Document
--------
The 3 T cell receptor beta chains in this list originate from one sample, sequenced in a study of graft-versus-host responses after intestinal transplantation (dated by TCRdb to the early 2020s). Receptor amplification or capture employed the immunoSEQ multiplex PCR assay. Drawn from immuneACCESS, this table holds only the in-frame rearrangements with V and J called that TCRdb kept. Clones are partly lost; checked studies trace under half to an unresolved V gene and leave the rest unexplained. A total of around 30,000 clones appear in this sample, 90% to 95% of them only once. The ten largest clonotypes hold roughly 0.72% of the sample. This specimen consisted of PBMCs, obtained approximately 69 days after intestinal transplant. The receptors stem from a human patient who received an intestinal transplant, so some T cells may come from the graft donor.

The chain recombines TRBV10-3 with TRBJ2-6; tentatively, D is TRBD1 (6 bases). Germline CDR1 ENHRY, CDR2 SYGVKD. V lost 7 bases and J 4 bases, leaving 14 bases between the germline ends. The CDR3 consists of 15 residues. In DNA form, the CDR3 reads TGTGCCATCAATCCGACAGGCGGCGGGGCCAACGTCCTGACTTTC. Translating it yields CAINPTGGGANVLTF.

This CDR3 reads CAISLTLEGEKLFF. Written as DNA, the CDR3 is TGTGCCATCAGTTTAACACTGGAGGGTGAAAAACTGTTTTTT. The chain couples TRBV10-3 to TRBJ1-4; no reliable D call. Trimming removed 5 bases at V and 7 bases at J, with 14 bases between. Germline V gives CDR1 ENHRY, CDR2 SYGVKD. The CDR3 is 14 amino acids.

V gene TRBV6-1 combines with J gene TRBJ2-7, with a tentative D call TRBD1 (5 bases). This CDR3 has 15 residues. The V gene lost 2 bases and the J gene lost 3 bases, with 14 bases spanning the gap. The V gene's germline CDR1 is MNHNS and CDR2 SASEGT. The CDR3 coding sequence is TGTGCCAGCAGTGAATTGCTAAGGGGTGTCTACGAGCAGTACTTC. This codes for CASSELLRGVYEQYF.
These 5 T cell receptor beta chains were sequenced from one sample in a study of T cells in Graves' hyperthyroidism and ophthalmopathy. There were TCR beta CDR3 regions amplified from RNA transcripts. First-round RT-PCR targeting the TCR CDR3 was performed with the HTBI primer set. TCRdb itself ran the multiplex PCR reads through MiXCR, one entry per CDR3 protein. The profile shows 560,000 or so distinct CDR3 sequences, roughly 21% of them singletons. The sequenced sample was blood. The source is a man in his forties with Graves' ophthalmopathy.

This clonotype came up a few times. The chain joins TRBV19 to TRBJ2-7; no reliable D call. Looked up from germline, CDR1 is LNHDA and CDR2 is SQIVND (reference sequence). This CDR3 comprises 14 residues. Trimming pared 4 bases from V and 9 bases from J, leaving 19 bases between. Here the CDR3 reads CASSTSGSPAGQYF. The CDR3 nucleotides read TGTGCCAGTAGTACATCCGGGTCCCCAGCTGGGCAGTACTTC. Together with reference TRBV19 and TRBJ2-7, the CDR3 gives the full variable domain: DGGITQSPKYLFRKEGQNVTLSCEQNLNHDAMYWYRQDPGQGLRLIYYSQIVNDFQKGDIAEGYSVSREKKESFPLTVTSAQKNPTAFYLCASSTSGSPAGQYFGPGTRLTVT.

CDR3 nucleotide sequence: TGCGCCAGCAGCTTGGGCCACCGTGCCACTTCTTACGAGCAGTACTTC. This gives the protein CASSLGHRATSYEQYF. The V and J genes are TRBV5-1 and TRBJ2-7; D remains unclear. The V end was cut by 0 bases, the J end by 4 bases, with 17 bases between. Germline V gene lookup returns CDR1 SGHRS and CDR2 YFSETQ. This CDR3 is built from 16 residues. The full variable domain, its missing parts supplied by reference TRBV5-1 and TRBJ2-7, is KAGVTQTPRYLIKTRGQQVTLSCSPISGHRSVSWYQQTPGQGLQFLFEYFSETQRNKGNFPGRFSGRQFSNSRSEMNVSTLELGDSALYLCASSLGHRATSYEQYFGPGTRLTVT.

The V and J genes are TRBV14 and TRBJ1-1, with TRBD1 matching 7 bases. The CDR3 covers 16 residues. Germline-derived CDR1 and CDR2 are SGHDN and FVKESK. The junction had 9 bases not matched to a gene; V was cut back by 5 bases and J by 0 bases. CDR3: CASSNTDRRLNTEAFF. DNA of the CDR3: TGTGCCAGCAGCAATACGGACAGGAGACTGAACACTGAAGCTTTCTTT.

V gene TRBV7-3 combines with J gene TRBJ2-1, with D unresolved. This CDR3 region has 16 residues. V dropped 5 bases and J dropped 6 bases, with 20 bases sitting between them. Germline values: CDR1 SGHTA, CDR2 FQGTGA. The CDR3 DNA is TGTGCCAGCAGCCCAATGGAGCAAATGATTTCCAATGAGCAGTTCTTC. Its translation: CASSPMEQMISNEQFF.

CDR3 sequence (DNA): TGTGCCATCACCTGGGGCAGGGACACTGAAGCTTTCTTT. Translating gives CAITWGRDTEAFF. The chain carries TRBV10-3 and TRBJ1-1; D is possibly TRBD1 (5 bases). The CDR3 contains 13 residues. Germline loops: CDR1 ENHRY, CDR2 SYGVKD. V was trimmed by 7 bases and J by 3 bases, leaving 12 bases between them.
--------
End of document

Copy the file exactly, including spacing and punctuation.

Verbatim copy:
The 3 T cell receptor beta chains in this list originate from one sample, sequenced in a study of graft-versus-host responses after intestinal transplantation (dated by TCRdb to the early 2020s). Receptor amplification or capture employed the immunoSEQ multiplex PCR assay. Drawn from immuneACCESS, this table holds only the in-frame rearrangements with V and J called that TCRdb kept. Clones are partly lost; checked studies trace under half to an unresolved V gene and leave the rest unexplained. A total of around 30,000 clones appear in this sample, 90% to 95% of them only once. The ten largest clonotypes hold roughly 0.72% of the sample. This specimen consisted of PBMCs, obtained approximately 69 days after intestinal transplant. The receptors stem from a human patient who received an intestinal transplant, so some T cells may come from the graft donor.

The chain recombines TRBV10-3 with TRBJ2-6; tentatively, D is TRBD1 (6 bases). Germline CDR1 ENHRY, CDR2 SYGVKD. V lost 7 bases and J 4 bases, leaving 14 bases between the germline ends. The CDR3 consists of 15 residues. In DNA form, the CDR3 reads TGTGCCATCAATCCGACAGGCGGCGGGGCCAACGTCCTGACTTTC. Translating it yields CAINPTGGGANVLTF.

This CDR3 reads CAISLTLEGEKLFF. Written as DNA, the CDR3 is TGTGCCATCAGTTTAACACTGGAGGGTGAAAAACTGTTTTTT. The chain couples TRBV10-3 to TRBJ1-4; no reliable D call. Trimming removed 5 bases at V and 7 bases at J, with 14 bases between. Germline V gives CDR1 ENHRY, CDR2 SYGVKD. The CDR3 is 14 amino acids.

V gene TRBV6-1 combines with J gene TRBJ2-7, with a tentative D call TRBD1 (5 bases). This CDR3 has 15 residues. The V gene lost 2 bases and the J gene lost 3 bases, with 14 bases spanning the gap. The V gene's germline CDR1 is MNHNS and CDR2 SASEGT. The CDR3 coding sequence is TGTGCCAGCAGTGAATTGCTAAGGGGTGTCTACGAGCAGTACTTC. This codes for CASSELLRGVYEQYF.
These 5 T cell receptor beta chains were sequenced from one sample in a study of T cells in Graves' hyperthyroidism and ophthalmopathy. There were TCR beta CDR3 regions amplified from RNA transcripts. First-round RT-PCR targeting the TCR CDR3 was performed with the HTBI primer set. TCRdb itself ran the multiplex PCR reads through MiXCR, one entry per CDR3 protein. The profile shows 560,000 or so distinct CDR3 sequences, roughly 21% of them singletons. The sequenced sample was blood. The source is a man in his forties with Graves' ophthalmopathy.

This clonotype came up a few times. The chain joins TRBV19 to TRBJ2-7; no reliable D call. Looked up from germline, CDR1 is LNHDA and CDR2 is SQIVND (reference sequence). This CDR3 comprises 14 residues. Trimming pared 4 bases from V and 9 bases from J, leaving 19 bases between. Here the CDR3 reads CASSTSGSPAGQYF. The CDR3 nucleotides read TGTGCCAGTAGTACATCCGGGTCCCCAGCTGGGCAGTACTTC. Together with reference TRBV19 and TRBJ2-7, the CDR3 gives the full variable domain: DGGITQSPKYLFRKEGQNVTLSCEQNLNHDAMYWYRQDPGQGLRLIYYSQIVNDFQKGDIAEGYSVSREKKESFPLTVTSAQKNPTAFYLCASSTSGSPAGQYFGPGTRLTVT.

CDR3 nucleotide sequence: TGCGCCAGCAGCTTGGGCCACCGTGCCACTTCTTACGAGCAGTACTTC. This gives the protein CASSLGHRATSYEQYF. The V and J genes are TRBV5-1 and TRBJ2-7; D remains unclear. The V end was cut by 0 bases, the J end by 4 bases, with 17 bases between. Germline V gene lookup returns CDR1 SGHRS and CDR2 YFSETQ. This CDR3 is built from 16 residues. The full variable domain, its missing parts supplied by reference TRBV5-1 and TRBJ2-7, is KAGVTQTPRYLIKTRGQQVTLSCSPISGHRSVSWYQQTPGQGLQFLFEYFSETQRNKGNFPGRFSGRQFSNSRSEMNVSTLELGDSALYLCASSLGHRATSYEQYFGPGTRLTVT.

The V and J genes are TRBV14 and TRBJ1-1, with TRBD1 matching 7 bases. The CDR3 covers 16 residues. Germline-derived CDR1 and CDR2 are SGHDN and FVKESK. The junction had 9 bases not matched to a gene; V was cut back by 5 bases and J by 0 bases. CDR3: CASSNTDRRLNTEAFF. DNA of the CDR3: TGTGCCAGCAGCAATACGGACAGGAGACTGAACACTGAAGCTTTCTTT.

V gene TRBV7-3 combines with J gene TRBJ2-1, with D unresolved. This CDR3 region has 16 residues. V dropped 5 bases and J dropped 6 bases, with 20 bases sitting between them. Germline values: CDR1 SGHTA, CDR2 FQGTGA. The CDR3 DNA is TGTGCCAGCAGCCCAATGGAGCAAATGATTTCCAATGAGCAGTTCTTC. Its translation: CASSPMEQMISNEQFF.

CDR3 sequence (DNA): TGTGCCATCACCTGGGGCAGGGACACTGAAGCTTTCTTT. Translating gives CAITWGRDTEAFF. The chain carries TRBV10-3 and TRBJ1-1; D is possibly TRBD1 (5 bases). The CDR3 contains 13 residues. Germline loops: CDR1 ENHRY, CDR2 SYGVKD. V was trimmed by 7 bases and J by 3 bases, leaving 12 bases between them.